Causes, development and risk factors
Asthma is a repeated and sudden narrowing (obstruction) of the airways. An asthma attack can be triggered by various stimuli, which in a healthy lung have no consequences, but in an asthmatic an inflammatory reaction of the bronchial mucosa can be triggered. The mucous membrane swells and excretes more viscous mucus.
The bronchial tubes are thus mucous and constricted. In addition, the muscles of the smaller airways contract cramp-like, which makes breathing even more difficult. The oxygen supply to the lungs and thus to the body deteriorates; in extreme cases, a life-threatening condition can occur.
The development of bronchial asthma is a process influenced by many factors, in which environmental factors as well as genetic predispositions are involved. A distinction is made between exogenous allergic asthma and non-allergic asthma. Mixed forms are frequent.
Exogenous-allergic asthma is based on a malfunctioning response of the immune system. Possible allergens are: House dust mites, molds, animal hairs and scales, flower pollen and occupational allergens, such as flour for the baker. Non-allergic asthma is caused by a variety of factors where the immune system is not mobilised: physical exertion, cold air, sometimes warm and humid air, stress and emotions (laughter, crying, anxiety).
However, in most cases both forms occur together, as the constant inflammation of the respiratory tract in allergic asthma, for example, leads to bronchial hyperreactivity, which means that even the smallest stimuli such as smoke, perfume or cold air cause sensitivity and the mucous membrane reacts in the manner described above. Other special forms are exertion-induced asthma (stress-induced asthma), which usually occurs in the relaxation phase after physical exertion, and drug-induced asthma, mainly triggered by painkillers containing acetylsalicylic acid – ASS (aspirin) for short (a component of most headache tablets). In allergic asthma, a very specific dysregulation of the immune response (the body’s own defence reaction) takes place, which is directed against substances that actually do not pose any danger to the body.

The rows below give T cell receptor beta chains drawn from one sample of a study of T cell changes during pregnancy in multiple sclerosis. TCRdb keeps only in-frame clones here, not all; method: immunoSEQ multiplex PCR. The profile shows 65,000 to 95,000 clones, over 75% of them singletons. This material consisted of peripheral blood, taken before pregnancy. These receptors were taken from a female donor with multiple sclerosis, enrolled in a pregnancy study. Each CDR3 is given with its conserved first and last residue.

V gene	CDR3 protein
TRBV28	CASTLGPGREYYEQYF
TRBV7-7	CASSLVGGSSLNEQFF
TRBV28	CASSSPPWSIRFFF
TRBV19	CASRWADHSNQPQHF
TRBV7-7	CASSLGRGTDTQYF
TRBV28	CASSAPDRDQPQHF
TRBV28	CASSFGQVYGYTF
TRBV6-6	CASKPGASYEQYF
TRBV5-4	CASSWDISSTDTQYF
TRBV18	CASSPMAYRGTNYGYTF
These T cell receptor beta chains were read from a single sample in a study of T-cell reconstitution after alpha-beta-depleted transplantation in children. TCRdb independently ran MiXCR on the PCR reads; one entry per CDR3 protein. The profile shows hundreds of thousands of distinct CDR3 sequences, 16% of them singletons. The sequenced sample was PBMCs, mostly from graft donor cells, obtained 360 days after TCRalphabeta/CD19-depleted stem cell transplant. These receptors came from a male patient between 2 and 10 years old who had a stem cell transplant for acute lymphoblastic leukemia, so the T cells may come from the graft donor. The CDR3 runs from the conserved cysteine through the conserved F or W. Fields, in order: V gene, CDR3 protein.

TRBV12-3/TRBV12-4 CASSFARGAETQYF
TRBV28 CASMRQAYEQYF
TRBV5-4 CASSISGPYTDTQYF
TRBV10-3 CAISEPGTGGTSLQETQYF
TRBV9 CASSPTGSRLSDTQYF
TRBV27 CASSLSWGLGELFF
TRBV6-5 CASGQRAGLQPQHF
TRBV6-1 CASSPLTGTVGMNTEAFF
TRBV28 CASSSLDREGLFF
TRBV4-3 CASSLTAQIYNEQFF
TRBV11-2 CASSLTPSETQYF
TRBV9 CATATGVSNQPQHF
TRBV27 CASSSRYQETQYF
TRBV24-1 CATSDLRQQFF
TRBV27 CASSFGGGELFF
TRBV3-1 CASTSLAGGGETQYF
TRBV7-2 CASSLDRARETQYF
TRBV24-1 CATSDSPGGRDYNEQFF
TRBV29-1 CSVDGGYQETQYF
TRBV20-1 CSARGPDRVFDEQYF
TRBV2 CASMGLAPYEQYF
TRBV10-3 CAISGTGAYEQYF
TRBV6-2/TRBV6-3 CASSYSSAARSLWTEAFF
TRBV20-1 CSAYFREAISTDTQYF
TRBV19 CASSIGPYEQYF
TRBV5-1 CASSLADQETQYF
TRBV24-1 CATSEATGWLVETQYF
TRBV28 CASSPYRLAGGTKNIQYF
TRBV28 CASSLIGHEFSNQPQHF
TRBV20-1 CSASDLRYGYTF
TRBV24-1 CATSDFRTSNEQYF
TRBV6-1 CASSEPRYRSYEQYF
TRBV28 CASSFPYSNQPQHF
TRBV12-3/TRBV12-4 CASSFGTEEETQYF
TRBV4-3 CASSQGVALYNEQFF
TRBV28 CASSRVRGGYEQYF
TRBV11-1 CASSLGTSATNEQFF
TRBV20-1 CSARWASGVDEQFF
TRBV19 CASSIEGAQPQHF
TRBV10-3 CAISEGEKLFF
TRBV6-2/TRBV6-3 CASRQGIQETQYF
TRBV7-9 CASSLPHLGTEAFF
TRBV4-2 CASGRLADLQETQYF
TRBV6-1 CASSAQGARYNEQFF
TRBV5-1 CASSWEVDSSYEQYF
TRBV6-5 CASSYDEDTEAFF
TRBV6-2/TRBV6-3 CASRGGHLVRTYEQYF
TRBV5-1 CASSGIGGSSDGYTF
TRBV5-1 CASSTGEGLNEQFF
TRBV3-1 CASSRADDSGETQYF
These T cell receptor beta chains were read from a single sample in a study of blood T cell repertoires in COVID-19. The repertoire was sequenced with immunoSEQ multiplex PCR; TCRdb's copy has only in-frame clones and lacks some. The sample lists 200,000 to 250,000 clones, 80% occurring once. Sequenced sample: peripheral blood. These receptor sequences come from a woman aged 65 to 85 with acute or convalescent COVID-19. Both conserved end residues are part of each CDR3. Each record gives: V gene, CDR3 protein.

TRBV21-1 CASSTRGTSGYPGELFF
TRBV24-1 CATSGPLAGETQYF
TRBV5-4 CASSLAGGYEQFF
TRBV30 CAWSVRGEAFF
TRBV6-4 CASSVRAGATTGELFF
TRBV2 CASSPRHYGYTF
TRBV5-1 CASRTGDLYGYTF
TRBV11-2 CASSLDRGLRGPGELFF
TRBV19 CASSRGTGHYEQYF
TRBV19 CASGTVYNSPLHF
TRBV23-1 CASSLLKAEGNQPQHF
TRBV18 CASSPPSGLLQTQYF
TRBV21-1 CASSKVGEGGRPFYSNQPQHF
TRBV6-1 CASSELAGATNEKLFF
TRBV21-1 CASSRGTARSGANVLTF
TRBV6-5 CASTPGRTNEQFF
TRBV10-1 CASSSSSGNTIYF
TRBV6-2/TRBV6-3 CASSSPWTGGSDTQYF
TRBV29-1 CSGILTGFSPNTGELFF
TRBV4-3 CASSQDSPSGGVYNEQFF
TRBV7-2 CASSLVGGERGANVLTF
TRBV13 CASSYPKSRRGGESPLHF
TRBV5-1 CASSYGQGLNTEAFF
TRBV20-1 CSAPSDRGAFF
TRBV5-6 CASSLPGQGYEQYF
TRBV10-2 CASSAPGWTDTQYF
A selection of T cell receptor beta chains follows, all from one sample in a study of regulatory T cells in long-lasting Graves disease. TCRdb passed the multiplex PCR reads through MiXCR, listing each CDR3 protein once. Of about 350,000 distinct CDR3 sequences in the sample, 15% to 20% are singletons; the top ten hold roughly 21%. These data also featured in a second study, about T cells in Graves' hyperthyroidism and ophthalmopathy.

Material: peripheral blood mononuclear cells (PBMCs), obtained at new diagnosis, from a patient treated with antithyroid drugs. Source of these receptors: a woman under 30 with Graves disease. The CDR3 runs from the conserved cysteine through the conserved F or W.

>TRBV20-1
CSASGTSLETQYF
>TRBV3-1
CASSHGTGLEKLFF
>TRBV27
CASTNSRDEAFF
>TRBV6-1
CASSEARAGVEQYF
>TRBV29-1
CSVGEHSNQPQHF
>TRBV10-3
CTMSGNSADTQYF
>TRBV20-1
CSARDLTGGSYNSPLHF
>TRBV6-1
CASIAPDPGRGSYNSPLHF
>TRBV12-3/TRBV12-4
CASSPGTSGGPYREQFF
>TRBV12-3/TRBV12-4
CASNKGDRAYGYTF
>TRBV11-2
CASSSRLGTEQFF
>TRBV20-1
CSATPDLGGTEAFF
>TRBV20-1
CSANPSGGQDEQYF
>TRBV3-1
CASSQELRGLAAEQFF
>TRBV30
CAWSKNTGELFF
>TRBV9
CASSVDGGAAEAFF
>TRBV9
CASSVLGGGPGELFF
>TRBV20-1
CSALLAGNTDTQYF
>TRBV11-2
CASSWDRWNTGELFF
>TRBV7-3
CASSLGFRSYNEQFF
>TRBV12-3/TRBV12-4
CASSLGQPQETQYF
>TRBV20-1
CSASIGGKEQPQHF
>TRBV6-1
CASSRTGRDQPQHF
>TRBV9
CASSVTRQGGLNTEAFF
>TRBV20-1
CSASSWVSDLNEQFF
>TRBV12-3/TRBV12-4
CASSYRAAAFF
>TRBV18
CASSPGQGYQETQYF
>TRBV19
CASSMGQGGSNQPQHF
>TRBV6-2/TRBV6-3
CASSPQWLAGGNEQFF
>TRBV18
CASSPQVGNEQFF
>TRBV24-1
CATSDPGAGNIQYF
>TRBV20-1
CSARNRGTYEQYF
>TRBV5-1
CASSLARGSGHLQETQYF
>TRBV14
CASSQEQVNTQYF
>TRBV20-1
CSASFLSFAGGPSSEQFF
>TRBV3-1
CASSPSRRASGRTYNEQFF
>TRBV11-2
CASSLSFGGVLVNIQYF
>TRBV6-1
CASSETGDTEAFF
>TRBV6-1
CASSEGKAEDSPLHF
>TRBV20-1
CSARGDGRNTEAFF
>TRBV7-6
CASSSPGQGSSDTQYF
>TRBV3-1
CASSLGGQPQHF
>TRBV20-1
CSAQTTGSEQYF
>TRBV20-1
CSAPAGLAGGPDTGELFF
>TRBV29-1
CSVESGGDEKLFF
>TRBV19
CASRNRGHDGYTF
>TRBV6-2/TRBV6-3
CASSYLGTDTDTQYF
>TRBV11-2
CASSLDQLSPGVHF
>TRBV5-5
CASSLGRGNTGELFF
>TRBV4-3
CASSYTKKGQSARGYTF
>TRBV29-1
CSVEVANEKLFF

In addition, most asthmatics have an increased blood level of IgE (immunoglobulin E). IgE is a special antibody of the immune system that acts as a messenger in the body to mediate an allergic reaction. At the beginning of the disease the triggering allergen to which the body reacts is sometimes still detectable.
In most cases, however, more and more triggering allergens are added over the course of time, which is called an expansion of the allergy spectrum. The original stimulus is no longer detectable and the avoidance of the triggering allergens becomes more and more difficult. For example, one must not only give up a pet, but gradually also spring walks and perfume.
Psychological factors also play a role. On the one hand, they can influence the extent of the disease, on the other hand they play an important role in coping with the disease. Patients with bronchial asthma often have other diseases, which are counted among the atopic clinical pictures.